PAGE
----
• Good to know: For those who worry about meeting up with an unknown seller, the app offers an identity-checking feature called TruYou, which requires a selfie, scanned driver’s license or passport and a verified Facebook profile.

Niche

Gone

• App Store rating: 3.5 stars

• Snapshot: Gone deals exclusively in electronics, gadgets and small appliances. Like a consignment store, it determines the resale potential and value and makes you an offer, and if you accept, the app does pretty much everything else. It will pick up or pay for you to ship the item, create the listing and deal with potential buyers. If something doesn’t sell in 30 days, you have the option of lowering the price or taking it back at no cost.

• Good to know: Because all costs of selling an item are covered, expect prices to be lower than what you’d list independently. And Austin, San Francisco, Seattle and New York are the only cities where physical pick-up is offered.

Poshmark

• App Store rating: 4 stars

• Snapshot: If fashion resale is your bag and you’re sick of in-store consignment, Poshmark is your app. It boasts more than 5,000 brands in every size at deep discounts, with about $1 million in new merchandise added daily. Eight photos per listing can be uploaded to really show off that Prada loafer or vintage clutch, and the artistry is worth your time: The best “Poshers” build up followers who loyally shop their listings, and you can meet your peers through virtual Posh Parties.

• Good to know: Credits from sales can be used to buy. The app takes a $2.95 flat commission on sales under $15 and 20% on everything else, and buyers will be factoring in $5.95 for shipping. There are some listings for men and children, but this marketplace is dominated by women.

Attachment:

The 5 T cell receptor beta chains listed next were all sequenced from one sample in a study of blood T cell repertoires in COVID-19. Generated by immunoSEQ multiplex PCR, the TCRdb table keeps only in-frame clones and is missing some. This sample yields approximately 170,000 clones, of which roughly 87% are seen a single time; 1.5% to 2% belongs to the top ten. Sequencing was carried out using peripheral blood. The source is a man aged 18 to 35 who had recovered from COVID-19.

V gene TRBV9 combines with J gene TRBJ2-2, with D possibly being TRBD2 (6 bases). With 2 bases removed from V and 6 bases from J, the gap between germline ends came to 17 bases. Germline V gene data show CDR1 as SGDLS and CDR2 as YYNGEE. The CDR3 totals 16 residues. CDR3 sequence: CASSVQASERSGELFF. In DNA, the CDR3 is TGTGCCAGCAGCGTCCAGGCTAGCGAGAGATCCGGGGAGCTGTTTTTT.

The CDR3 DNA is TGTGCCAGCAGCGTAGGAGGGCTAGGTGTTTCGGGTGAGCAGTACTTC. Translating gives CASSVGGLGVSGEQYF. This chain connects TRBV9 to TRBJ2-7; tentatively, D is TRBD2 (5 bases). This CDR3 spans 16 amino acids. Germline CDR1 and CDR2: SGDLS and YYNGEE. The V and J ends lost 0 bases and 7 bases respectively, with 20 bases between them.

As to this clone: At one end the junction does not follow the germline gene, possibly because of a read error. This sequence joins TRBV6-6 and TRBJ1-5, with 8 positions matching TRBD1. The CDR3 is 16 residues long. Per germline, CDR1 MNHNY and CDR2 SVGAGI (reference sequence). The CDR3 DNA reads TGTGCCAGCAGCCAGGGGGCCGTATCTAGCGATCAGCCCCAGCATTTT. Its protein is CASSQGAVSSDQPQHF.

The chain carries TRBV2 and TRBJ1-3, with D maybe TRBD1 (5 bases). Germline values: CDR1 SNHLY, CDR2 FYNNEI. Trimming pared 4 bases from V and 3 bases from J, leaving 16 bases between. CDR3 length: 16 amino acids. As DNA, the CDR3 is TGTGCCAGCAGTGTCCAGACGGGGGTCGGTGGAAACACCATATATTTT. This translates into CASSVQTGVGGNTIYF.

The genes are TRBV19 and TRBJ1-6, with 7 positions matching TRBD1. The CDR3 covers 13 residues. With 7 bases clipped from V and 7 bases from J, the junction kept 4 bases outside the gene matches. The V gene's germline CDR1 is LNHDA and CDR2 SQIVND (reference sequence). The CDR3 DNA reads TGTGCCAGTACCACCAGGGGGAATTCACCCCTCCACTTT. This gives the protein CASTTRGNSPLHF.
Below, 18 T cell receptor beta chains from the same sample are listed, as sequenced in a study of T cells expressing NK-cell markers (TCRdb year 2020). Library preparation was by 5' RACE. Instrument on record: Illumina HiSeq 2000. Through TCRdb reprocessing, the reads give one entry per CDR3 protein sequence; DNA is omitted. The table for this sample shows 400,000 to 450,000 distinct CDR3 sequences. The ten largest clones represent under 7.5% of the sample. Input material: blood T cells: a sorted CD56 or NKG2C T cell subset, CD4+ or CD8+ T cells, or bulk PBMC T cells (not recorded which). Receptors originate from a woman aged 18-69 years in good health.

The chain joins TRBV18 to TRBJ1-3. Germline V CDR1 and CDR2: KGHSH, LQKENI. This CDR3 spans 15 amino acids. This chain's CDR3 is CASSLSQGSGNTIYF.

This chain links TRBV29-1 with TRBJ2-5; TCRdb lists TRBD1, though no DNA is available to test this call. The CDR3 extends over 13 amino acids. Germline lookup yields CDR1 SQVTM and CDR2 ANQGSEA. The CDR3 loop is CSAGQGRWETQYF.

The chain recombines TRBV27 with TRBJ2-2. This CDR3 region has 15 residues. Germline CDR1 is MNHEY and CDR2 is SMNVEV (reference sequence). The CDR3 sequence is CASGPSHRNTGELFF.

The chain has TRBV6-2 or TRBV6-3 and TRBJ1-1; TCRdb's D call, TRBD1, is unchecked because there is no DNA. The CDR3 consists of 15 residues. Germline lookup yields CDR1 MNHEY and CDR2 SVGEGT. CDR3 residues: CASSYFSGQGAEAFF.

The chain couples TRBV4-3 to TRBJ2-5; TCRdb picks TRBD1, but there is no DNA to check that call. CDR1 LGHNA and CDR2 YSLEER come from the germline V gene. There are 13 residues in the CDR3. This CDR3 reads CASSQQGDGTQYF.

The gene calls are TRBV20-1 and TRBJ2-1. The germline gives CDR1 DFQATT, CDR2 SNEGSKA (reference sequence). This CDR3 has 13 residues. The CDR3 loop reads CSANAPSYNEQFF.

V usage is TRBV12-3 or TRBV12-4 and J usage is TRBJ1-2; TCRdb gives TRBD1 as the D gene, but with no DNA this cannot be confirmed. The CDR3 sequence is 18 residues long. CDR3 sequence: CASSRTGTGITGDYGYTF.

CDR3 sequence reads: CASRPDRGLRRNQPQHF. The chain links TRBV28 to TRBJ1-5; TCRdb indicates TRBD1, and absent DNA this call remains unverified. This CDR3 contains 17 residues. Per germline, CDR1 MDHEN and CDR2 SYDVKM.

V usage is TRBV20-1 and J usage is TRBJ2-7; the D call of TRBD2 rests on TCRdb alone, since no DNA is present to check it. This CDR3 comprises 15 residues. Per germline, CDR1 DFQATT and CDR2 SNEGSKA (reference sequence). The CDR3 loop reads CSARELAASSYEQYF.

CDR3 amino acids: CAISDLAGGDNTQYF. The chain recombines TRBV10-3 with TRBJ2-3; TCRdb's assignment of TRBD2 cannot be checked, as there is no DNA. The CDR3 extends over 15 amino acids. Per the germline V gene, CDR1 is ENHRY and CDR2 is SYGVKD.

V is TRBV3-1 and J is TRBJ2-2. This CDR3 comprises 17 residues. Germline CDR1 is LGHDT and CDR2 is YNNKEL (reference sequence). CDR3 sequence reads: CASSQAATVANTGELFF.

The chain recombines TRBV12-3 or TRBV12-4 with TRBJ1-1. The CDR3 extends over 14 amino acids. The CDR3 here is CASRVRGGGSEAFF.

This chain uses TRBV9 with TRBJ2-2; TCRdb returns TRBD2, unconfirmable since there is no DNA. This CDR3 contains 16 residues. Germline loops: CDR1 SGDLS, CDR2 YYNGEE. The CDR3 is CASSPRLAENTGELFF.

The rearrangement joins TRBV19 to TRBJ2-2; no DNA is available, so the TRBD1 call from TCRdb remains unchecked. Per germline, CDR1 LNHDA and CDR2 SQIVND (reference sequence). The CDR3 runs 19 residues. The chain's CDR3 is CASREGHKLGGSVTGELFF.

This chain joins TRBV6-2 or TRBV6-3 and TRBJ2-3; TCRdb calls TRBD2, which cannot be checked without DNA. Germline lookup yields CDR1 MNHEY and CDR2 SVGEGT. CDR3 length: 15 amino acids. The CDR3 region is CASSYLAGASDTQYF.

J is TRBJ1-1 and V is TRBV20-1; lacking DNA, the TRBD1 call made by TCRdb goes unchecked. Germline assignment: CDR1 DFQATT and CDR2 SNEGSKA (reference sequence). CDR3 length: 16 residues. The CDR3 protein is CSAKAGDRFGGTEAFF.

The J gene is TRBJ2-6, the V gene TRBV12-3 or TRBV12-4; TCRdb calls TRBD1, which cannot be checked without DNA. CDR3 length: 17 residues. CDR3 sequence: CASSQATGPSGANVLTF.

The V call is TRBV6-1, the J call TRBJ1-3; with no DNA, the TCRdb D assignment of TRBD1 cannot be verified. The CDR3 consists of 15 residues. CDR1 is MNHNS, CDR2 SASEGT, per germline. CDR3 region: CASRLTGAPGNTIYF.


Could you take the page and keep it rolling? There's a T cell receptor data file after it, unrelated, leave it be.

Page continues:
Smorgasbord

CPlus for Craigslist

App Store rating: 5 stars

• Snapshot: An offshoot of Craigslist, CPlus is the highest-rated selling app on iTunes. The ability to flag fraudulent postings as spam alleviates fears of scammers. The app also allows profile customization, letting users mark their favorite ads so they can save items and quickly compare to other offers across multiple cities in order to get the best deal possible. The views can be customized, too, from a photo grid to a product map.

• Good to know: Users must be at least 17 to download, as they may encounter “infrequent/mild sexual content and nudity.” That’s probably due to the dating ads you can search along with jobs, garage sales and other classifieds.

5Miles

• App Store rating: 4.5 stars

• Snapshot: Not just an online marketplace, this app is a switchboard that connects to residential listings, job postings, deals and goods and services — all within 5 miles of your location. You can add voice descriptions to photos you post, and any updates you make will bump your listing to the top of the heap. There are tabs for free and donated materials and requests of “wanted” items, if you’re looking for an authentic Paula Abdul “Straight Up” poster.

• Good to know: While the 5-mile radius is charming, the app allows for widening the radius as much as you like. From there, you can sort by proximity, relevance, price or recentness of the posting.